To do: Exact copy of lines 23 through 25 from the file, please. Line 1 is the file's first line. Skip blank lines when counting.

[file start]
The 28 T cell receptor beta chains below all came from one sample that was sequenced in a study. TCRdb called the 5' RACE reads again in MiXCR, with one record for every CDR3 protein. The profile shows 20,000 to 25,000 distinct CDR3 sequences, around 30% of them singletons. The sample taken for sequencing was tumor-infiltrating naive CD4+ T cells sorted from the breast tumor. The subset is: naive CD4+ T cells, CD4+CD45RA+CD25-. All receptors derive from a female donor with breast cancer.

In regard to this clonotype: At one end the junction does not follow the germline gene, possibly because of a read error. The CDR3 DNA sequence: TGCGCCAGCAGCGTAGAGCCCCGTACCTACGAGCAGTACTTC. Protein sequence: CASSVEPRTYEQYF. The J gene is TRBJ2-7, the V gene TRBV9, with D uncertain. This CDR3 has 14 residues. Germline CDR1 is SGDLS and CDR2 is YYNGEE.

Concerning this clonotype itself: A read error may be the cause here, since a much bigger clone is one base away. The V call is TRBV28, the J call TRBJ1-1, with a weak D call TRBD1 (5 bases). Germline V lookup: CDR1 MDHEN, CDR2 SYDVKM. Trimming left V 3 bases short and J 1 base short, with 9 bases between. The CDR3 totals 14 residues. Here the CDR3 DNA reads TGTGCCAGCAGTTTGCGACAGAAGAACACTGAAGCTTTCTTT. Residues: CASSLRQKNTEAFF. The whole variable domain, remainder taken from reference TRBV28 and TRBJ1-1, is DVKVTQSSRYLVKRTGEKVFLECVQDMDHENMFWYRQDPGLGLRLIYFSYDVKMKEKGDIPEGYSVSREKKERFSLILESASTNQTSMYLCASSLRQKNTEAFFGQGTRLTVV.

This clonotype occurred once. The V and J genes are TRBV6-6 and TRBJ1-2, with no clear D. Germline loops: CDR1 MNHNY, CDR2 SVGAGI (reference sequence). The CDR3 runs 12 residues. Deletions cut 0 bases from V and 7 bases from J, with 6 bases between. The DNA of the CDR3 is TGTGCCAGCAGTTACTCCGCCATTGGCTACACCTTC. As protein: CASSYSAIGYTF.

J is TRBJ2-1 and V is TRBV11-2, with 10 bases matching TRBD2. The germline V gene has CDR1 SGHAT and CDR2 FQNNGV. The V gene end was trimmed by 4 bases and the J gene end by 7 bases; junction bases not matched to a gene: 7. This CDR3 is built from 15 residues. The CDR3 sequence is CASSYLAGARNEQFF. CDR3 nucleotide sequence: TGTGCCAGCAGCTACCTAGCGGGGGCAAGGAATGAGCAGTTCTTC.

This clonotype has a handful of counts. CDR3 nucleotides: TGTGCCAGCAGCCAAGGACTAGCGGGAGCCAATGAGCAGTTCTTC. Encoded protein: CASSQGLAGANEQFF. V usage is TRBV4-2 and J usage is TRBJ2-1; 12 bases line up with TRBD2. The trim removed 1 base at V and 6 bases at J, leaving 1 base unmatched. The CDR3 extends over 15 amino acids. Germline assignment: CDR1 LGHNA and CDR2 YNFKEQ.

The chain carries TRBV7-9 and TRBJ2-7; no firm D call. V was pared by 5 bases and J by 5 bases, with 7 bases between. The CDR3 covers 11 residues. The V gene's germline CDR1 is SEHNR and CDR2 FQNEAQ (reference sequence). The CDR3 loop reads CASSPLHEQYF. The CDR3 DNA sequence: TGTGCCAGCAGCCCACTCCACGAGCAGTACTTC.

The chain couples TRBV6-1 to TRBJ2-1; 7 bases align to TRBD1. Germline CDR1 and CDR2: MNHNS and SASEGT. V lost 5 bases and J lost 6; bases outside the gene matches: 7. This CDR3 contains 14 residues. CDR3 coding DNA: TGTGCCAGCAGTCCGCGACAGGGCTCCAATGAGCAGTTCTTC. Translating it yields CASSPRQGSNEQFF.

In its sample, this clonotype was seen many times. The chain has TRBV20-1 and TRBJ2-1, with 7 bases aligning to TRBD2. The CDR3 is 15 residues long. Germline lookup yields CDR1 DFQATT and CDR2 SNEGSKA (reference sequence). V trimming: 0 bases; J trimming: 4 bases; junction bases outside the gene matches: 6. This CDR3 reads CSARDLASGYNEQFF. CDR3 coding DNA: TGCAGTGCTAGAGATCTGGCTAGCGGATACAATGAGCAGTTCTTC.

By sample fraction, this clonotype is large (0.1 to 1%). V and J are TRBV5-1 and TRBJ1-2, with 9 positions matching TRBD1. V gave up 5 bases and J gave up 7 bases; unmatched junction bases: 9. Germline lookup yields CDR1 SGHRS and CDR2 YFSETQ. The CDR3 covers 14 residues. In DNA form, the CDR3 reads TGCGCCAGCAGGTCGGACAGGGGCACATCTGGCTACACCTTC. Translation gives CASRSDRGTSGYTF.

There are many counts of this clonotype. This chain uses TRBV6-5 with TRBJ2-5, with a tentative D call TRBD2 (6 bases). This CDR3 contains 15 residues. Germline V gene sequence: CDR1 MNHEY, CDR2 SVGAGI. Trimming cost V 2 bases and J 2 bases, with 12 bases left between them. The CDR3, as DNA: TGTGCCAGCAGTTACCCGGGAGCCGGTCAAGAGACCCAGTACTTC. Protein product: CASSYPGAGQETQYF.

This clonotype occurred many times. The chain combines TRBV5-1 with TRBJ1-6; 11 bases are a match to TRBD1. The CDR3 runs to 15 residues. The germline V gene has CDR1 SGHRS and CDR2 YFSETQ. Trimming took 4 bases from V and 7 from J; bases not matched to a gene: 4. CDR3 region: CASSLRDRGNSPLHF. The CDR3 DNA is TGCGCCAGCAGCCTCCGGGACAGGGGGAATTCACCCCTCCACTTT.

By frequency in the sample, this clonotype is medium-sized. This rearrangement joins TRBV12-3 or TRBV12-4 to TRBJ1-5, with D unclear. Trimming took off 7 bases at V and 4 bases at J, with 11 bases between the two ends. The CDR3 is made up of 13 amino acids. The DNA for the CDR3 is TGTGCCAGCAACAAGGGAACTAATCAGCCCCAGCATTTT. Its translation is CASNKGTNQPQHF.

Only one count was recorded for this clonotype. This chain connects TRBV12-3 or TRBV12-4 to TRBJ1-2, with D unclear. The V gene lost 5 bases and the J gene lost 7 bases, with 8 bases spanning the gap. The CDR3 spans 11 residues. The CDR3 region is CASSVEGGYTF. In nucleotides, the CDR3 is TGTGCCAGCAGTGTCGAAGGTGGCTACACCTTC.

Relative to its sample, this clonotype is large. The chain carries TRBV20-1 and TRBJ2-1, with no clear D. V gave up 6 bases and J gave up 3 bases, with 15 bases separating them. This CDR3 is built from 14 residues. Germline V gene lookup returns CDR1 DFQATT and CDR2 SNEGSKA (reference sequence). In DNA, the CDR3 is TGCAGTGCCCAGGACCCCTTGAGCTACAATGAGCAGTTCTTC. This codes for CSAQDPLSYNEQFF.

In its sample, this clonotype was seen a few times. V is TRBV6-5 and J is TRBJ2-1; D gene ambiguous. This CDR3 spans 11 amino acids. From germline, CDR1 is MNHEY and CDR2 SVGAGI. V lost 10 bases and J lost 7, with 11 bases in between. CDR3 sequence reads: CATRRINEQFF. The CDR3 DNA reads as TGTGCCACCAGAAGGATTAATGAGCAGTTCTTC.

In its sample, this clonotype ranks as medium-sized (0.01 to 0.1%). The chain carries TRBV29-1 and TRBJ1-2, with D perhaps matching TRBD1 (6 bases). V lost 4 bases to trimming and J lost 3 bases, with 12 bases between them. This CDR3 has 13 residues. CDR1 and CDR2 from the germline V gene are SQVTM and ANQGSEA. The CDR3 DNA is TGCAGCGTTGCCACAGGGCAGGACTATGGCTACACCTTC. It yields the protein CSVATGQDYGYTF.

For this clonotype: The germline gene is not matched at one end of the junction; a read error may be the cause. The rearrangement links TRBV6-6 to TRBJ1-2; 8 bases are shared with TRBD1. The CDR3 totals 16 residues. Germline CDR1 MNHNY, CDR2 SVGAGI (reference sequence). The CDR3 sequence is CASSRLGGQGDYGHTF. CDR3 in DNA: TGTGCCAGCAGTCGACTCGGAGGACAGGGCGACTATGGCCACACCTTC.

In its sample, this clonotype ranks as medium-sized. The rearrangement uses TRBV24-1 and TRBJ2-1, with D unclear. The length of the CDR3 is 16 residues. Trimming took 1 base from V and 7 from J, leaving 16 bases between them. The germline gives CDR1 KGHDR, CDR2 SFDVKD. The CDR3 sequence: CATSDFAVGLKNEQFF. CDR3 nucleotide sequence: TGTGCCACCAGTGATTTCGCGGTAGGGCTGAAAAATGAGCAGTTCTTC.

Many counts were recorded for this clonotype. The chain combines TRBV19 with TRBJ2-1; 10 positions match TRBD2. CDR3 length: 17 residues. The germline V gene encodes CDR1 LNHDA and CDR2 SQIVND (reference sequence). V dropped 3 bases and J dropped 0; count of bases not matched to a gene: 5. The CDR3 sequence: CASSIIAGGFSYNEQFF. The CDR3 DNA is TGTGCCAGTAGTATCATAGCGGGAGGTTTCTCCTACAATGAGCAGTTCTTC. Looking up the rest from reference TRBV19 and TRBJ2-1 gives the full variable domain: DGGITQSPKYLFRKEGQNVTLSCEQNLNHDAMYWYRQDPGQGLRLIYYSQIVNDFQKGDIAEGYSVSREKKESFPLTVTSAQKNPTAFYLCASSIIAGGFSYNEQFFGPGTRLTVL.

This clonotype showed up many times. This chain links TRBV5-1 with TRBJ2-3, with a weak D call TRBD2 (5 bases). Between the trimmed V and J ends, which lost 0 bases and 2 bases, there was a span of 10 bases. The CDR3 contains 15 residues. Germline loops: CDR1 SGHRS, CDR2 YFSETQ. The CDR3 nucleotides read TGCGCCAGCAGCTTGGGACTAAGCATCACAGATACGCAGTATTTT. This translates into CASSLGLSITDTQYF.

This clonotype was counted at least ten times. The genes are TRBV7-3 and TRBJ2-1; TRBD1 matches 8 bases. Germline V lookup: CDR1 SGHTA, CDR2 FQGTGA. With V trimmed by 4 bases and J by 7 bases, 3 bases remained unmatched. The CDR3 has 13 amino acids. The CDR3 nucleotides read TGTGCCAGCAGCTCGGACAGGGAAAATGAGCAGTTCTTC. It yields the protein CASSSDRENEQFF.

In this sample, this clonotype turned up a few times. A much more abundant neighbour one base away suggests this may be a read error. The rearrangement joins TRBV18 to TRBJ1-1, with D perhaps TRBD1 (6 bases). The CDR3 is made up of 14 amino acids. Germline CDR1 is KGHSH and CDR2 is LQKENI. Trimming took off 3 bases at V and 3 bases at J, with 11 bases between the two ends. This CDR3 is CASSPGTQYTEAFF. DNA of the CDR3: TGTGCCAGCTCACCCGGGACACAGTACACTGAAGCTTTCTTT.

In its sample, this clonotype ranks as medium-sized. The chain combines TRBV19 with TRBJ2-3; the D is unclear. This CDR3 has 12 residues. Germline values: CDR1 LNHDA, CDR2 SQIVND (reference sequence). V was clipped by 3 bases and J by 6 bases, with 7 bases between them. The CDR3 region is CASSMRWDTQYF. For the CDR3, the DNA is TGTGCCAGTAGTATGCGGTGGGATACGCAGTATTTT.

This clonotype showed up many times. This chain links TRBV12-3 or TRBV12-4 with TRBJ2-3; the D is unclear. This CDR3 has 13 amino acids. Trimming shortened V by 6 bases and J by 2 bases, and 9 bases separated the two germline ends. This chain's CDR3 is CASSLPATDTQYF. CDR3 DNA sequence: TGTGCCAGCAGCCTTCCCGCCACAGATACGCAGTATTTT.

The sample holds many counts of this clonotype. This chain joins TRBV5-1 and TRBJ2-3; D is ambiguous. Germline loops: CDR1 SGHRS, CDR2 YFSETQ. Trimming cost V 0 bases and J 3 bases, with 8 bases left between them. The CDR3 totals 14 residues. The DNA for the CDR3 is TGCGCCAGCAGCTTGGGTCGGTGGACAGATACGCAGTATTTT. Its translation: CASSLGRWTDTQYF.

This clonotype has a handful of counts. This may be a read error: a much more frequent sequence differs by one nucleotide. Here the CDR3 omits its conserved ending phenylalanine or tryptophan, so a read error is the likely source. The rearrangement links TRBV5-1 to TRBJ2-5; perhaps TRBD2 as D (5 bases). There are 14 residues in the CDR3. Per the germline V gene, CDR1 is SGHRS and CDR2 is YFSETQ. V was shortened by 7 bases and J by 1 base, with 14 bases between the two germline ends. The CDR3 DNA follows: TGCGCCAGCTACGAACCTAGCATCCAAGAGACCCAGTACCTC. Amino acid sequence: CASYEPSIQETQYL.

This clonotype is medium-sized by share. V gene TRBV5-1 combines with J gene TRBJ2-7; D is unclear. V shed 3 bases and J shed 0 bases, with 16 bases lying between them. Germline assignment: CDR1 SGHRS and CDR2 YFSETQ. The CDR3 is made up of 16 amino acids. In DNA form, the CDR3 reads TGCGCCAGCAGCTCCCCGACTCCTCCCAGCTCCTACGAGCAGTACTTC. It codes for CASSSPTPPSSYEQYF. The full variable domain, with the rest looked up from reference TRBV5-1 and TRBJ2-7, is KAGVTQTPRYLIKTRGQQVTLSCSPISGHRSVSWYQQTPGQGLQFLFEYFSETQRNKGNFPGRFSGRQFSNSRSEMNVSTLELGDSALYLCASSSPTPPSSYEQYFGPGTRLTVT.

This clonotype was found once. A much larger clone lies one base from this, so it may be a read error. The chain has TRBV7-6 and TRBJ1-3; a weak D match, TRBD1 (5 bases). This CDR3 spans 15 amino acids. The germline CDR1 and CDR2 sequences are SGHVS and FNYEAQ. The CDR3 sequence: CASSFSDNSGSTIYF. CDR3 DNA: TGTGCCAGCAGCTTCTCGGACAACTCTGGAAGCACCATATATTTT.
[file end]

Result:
In this sample, this clonotype turned up a few times. A much more abundant neighbour one base away suggests this may be a read error. The rearrangement joins TRBV18 to TRBJ1-1, with D perhaps TRBD1 (6 bases). The CDR3 is made up of 14 amino acids. Germline CDR1 is KGHSH and CDR2 is LQKENI. Trimming took off 3 bases at V and 3 bases at J, with 11 bases between the two ends. This CDR3 is CASSPGTQYTEAFF. DNA of the CDR3: TGTGCCAGCTCACCCGGGACACAGTACACTGAAGCTTTCTTT.

In its sample, this clonotype ranks as medium-sized. The chain combines TRBV19 with TRBJ2-3; the D is unclear. This CDR3 has 12 residues. Germline values: CDR1 LNHDA, CDR2 SQIVND (reference sequence). V was clipped by 3 bases and J by 6 bases, with 7 bases between them. The CDR3 region is CASSMRWDTQYF. For the CDR3, the DNA is TGTGCCAGTAGTATGCGGTGGGATACGCAGTATTTT.

This clonotype showed up many times. This chain links TRBV12-3 or TRBV12-4 with TRBJ2-3; the D is unclear. This CDR3 has 13 amino acids. Trimming shortened V by 6 bases and J by 2 bases, and 9 bases separated the two germline ends. This chain's CDR3 is CASSLPATDTQYF. CDR3 DNA sequence: TGTGCCAGCAGCCTTCCCGCCACAGATACGCAGTATTTT.